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Right View —Bhikkhu Sujato

Middle Discourses 9

Right View

1.1So I have heard. 1.2At one time the Buddha was staying near Sāvatthī in Jeta’s Grove, Anāthapiṇḍika’s monastery. 1.3There Sāriputta addressed the mendicants: 1.4“Reverends, mendicants!”

1.5“Reverend,” they replied. 1.6Sāriputta said this:

2.1“Reverends, they speak of this thing called ‘right view’. 2.2How do you define a noble disciple who has right view, whose view is correct, who has experiential confidence in the teaching, and has come to the true teaching?”

2.3“Reverend, we would travel a long way to learn the meaning of this statement in the presence of Venerable Sāriputta. 2.4May Venerable Sāriputta himself please clarify the meaning of this. 2.5The mendicants will listen and remember it.”

2.6“Well then, reverends, listen and pay close attention, I will speak.”

2.7“Yes, reverend,” they replied. 2.8Sāriputta said this:

3.1“A noble disciple understands the unskillful and its root, and the skillful and its root. 3.2When they’ve done this, they’re defined as a noble disciple who has right view, whose view is correct, who has experiential confidence in the teaching, and has come to the true teaching.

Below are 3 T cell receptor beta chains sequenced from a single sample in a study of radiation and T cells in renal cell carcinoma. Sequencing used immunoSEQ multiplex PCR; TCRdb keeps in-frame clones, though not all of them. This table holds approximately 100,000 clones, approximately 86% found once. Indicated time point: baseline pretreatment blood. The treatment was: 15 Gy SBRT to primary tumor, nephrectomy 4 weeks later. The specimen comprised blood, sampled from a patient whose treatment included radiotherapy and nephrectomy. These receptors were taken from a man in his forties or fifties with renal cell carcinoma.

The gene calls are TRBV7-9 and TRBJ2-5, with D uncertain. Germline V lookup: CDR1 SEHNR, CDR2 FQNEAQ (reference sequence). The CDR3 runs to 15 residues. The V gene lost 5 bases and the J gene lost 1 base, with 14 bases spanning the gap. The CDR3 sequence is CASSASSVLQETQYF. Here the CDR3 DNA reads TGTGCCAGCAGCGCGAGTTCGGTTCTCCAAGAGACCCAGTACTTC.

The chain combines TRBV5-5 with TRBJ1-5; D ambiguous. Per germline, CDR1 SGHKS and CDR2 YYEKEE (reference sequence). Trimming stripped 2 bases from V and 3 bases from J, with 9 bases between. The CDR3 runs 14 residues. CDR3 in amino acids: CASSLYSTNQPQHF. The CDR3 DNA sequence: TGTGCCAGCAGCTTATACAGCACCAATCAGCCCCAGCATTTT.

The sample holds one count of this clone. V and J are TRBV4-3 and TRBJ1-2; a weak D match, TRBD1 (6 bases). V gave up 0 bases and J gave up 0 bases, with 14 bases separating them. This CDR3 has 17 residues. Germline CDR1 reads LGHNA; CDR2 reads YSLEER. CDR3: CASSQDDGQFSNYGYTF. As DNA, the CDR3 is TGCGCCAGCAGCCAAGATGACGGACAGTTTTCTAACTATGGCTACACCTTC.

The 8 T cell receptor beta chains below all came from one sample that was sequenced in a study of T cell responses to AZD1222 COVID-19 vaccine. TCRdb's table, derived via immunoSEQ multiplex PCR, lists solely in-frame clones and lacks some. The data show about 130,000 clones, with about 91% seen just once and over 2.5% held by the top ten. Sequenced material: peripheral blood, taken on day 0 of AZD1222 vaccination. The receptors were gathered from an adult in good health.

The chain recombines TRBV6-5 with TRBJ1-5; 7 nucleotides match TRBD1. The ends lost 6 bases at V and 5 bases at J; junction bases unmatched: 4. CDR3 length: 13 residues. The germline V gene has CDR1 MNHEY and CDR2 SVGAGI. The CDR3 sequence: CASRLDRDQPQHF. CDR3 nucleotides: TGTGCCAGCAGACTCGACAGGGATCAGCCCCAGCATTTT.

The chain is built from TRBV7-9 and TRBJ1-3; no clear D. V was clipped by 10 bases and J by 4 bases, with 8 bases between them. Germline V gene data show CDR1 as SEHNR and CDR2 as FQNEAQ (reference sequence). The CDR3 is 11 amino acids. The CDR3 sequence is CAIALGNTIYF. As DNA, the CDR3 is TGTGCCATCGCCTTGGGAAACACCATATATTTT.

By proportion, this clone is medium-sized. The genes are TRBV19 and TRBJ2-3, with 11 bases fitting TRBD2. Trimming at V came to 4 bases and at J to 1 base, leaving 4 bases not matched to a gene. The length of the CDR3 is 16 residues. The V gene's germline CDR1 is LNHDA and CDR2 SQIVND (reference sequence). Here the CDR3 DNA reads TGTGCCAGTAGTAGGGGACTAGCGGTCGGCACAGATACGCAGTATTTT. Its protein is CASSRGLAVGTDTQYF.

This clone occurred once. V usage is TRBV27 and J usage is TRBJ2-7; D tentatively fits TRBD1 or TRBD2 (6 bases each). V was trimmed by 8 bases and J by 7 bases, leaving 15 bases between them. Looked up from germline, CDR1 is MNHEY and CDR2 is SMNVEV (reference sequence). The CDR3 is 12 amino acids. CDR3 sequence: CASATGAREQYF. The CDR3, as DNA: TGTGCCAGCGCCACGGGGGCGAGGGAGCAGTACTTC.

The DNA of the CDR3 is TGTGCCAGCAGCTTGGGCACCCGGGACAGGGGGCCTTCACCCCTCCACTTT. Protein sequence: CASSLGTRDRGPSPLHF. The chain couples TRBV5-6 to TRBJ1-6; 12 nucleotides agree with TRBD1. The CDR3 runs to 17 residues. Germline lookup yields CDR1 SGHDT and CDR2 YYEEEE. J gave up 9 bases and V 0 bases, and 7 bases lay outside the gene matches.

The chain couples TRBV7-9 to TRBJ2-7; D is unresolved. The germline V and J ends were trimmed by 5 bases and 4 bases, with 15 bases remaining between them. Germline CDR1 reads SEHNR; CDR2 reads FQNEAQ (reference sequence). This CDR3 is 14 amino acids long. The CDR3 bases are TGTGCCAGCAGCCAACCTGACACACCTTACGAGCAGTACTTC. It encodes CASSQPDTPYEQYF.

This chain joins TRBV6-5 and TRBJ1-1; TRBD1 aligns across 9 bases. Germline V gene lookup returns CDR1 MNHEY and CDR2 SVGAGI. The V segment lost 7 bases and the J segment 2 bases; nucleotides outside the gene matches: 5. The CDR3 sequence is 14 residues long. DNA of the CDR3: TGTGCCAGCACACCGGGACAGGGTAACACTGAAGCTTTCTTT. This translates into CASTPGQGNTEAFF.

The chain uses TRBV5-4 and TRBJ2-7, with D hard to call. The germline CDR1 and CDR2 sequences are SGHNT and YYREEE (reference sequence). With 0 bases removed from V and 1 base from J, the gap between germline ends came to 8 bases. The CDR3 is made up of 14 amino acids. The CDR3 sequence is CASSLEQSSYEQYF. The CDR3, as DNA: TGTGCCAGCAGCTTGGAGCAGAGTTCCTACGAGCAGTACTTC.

4.1But what is the unskillful and what is its root? And what is the skillful and what is its root? 4.2Killing living creatures, stealing, and sexual misconduct; speech that’s false, divisive, harsh, or nonsensical; and covetousness, ill will, and wrong view. 4.3This is called the unskillful.

5.1And what is the root of the unskillful? 5.2Greed, hate, and delusion. 5.3This is called the root of the unskillful.

6.1And what is the skillful? 6.2Avoiding killing living creatures, stealing, and sexual misconduct; avoiding speech that’s false, divisive, harsh, or nonsensical; contentment, good will, and right view. 6.3This is called the skillful.

7.1And what is the root of the skillful? 7.2Contentment, love, and understanding. 7.3This is called the root of the skillful.